Sorting Paid and Organic Traffic

Traffic is a useful metric for almost all websites. A healthy, well-optimized, managed website will see traffic growth over time, whereas a site that has just been launched and ignored won’t. But what if you’ve been relying on paid search — Google Ads — for your traffic? How can you tell if new SEO and social efforts are paying off? Or perhaps you’ve been using organic efforts and you add in some paid search. How can you tell whether you’re still getting good organic results? In short, how can you sort out paid and organic traffic?

Say you’ve been receiving 100 visits a week from paid search. You add regular blogging and tighten up your Google Ads configuration. After three weeks, you’re receiving 150 visits a week. Was it the blogging, the changes in your ads, or both?

How can you tell?

Google Analytics can help

Start in Google Analytics, in your Acquisitions report. You will see separate reports for paid and organic traffic.

The screenshot above is an organic search report from our lab site. We see that over the past month, we’ve had an increase in organic traffic. The blue line heading upward shows that. The orange line shows us that we had an increase last month, too — but this month we’re doing better than last month. The numbers at the bottom of the screenshot show that we’ve had a 34.48% increase in users and a 34.80% increase in sessions.

Since this report is only showing us our increase in organic search traffic, we know that things are going well for the website overall. Organic traffic is the best single indicator of how well your website is performing.

You can check your organic search traffic, and you can check your paid search traffic in the same way.

However, these reports show a percentage increase from a specific source of traffic. They show how each source of traffic is increasing, but they don’t tell us which source is most important.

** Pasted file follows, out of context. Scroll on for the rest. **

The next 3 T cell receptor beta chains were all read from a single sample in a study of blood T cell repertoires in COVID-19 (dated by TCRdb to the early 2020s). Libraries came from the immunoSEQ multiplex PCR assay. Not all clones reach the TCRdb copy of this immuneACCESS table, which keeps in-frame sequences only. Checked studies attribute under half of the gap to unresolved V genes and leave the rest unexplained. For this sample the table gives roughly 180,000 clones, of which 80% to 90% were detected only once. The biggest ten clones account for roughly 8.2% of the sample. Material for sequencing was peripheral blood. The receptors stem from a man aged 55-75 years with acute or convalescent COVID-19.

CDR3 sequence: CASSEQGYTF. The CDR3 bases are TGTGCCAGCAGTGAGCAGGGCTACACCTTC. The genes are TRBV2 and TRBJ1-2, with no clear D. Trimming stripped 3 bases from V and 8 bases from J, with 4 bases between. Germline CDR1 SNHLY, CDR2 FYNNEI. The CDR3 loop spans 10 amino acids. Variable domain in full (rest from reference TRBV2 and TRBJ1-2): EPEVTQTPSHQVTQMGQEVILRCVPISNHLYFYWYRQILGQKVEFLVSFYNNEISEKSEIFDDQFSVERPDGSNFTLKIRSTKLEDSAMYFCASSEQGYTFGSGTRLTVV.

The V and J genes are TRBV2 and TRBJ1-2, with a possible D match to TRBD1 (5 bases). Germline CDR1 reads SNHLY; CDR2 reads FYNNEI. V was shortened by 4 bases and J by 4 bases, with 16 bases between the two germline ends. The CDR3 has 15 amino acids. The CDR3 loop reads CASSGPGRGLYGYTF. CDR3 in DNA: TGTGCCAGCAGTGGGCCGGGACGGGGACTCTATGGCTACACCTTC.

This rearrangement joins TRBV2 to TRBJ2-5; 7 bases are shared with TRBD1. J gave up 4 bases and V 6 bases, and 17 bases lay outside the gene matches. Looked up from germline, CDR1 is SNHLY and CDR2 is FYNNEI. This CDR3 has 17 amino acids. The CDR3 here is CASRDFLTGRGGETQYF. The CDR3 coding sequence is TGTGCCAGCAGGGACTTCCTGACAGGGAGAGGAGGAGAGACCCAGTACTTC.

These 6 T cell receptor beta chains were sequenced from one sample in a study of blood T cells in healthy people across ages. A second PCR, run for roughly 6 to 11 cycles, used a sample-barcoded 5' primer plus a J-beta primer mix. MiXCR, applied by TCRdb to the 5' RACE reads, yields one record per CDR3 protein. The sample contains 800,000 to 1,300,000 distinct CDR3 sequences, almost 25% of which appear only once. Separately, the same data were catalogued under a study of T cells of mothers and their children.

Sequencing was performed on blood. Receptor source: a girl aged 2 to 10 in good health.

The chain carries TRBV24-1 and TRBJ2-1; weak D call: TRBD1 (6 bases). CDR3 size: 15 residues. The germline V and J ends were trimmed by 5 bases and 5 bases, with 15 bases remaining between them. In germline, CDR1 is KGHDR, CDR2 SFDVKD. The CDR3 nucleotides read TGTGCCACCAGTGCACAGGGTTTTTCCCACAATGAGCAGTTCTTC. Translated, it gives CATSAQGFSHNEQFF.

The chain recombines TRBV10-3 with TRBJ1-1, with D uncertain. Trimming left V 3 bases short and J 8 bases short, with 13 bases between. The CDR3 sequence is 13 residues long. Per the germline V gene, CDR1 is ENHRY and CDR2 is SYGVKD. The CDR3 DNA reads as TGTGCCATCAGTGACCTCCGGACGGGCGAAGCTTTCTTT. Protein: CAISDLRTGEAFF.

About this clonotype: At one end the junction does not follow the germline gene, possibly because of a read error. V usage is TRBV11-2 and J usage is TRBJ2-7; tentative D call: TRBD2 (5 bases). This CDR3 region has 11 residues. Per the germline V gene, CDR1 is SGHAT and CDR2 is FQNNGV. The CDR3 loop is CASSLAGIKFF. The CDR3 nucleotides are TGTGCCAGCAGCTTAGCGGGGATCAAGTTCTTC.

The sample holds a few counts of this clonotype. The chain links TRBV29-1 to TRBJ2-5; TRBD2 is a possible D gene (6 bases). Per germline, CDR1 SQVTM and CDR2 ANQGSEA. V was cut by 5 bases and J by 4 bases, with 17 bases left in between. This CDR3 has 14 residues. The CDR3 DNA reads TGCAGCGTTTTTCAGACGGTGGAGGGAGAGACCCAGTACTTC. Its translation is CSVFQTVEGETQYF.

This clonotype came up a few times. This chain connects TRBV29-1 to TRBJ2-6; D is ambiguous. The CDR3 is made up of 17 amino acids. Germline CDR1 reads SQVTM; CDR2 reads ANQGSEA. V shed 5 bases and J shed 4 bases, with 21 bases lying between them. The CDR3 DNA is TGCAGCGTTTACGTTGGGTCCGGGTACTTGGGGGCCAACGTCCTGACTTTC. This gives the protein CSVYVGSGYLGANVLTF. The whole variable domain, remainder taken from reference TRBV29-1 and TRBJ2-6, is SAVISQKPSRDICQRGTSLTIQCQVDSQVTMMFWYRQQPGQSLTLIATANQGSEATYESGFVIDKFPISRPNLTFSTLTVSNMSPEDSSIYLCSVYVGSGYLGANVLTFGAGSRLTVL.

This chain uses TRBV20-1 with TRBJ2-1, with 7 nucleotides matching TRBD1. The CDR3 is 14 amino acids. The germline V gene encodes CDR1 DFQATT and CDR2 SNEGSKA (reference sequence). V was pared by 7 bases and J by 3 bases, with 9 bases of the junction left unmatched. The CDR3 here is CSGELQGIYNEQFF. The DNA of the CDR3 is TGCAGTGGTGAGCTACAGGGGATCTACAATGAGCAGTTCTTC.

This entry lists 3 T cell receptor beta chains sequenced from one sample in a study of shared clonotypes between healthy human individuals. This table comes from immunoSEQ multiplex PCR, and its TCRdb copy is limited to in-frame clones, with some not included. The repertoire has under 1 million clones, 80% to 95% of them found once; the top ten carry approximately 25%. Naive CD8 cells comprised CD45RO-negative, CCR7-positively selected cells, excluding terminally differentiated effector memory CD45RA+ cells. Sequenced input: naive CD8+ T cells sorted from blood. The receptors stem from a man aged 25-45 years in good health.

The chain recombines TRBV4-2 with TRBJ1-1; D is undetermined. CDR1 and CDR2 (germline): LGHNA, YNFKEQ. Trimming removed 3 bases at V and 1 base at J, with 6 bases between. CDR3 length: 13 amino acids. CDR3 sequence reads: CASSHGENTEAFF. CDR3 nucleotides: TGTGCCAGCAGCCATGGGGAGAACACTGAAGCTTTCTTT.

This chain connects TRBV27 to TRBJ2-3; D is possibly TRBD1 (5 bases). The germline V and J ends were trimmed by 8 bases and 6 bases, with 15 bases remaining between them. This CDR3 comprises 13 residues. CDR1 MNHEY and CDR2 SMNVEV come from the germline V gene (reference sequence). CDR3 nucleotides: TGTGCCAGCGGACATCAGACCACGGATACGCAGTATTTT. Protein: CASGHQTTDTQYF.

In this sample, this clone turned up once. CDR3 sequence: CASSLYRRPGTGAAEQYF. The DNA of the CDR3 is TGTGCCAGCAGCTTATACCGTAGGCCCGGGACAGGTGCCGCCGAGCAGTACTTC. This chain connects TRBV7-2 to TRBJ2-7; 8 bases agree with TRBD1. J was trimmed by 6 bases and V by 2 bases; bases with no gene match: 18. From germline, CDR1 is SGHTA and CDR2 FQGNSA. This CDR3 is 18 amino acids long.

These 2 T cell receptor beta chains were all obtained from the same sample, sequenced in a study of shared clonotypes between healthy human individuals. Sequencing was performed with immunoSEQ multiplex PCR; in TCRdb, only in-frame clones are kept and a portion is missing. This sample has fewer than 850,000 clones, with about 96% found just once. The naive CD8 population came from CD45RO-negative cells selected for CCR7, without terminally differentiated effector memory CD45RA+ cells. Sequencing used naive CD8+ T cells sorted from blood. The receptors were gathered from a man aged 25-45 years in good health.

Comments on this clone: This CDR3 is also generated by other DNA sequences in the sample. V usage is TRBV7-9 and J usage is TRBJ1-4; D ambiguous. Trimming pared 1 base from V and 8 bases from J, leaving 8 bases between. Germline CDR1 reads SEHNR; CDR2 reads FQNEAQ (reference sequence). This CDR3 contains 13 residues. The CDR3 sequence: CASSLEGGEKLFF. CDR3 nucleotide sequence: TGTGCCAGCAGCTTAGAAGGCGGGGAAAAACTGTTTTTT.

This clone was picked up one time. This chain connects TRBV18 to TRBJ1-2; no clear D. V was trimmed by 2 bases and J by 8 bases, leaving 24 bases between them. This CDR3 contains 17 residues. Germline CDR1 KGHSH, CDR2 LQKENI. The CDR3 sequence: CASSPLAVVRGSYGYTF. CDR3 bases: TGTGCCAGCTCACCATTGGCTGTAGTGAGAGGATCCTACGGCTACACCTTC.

Do the math

Our second example shows a 53.35% increase in overall traffic. There were 1132 additional visitors in the current month compared with the previous month. What contributed most strongly to that increase?

In the screenshot above, we can see that organic search brought 476 additional visitors. Paid search brought 563 additional visitors — just about half of the total increase. The percentage of increase for paid search is twice as much as for organic search, but the numbers of additional visits are much closer. They’re within 15% of each other.

Paid search was responsible for just about half the increase in visitors. Organic search brought most of the other half — there was a handful of additional visitors from each of the other sources.

When it comes to allocating resources, we can see that what we’ve done with paid search and organic search have both been effective.

If we hadn’t sorted out the paid and organic traffic, we could have overestimated the value of the paid search and underestimated the importance of the organic search. However, the higher percentage of increase in the paid search should give us confidence in recent changes in our paid strategy.

When it comes to organic search, we should feel happy about the results — but we can challenge ourselves to be as effective as as we were with paid search.

Track conversion

We should do our best to identify the conversion rates for our visitors, too. Setting up Goals in Google Analytics allows us to see the conversion rates for various traffic sources. For the website in our third example, we see that paid search has a conversion rate of 4.71% and organic search has a rate of 3.54%.

Paid search brought 563 visitors at a 4.71% conversion rate, and therefore probably 26 sales.

Organic search brought 476 visitors at a 3.54% conversion rate, so probably 17 sales.

If the costs were identical, paid search would be the winner. In this case, the cost of paid search is about double the cost devoted to organic search. In this example, we should certainly continue investing in both.

 

If this gave you a headache, you might need support with analytics. Examining the data strategically lets us make data-driven decisions for marketing. We can help you find actionable insights in your data. You can connect Google Ads and Google Analytics to get even better information.

 

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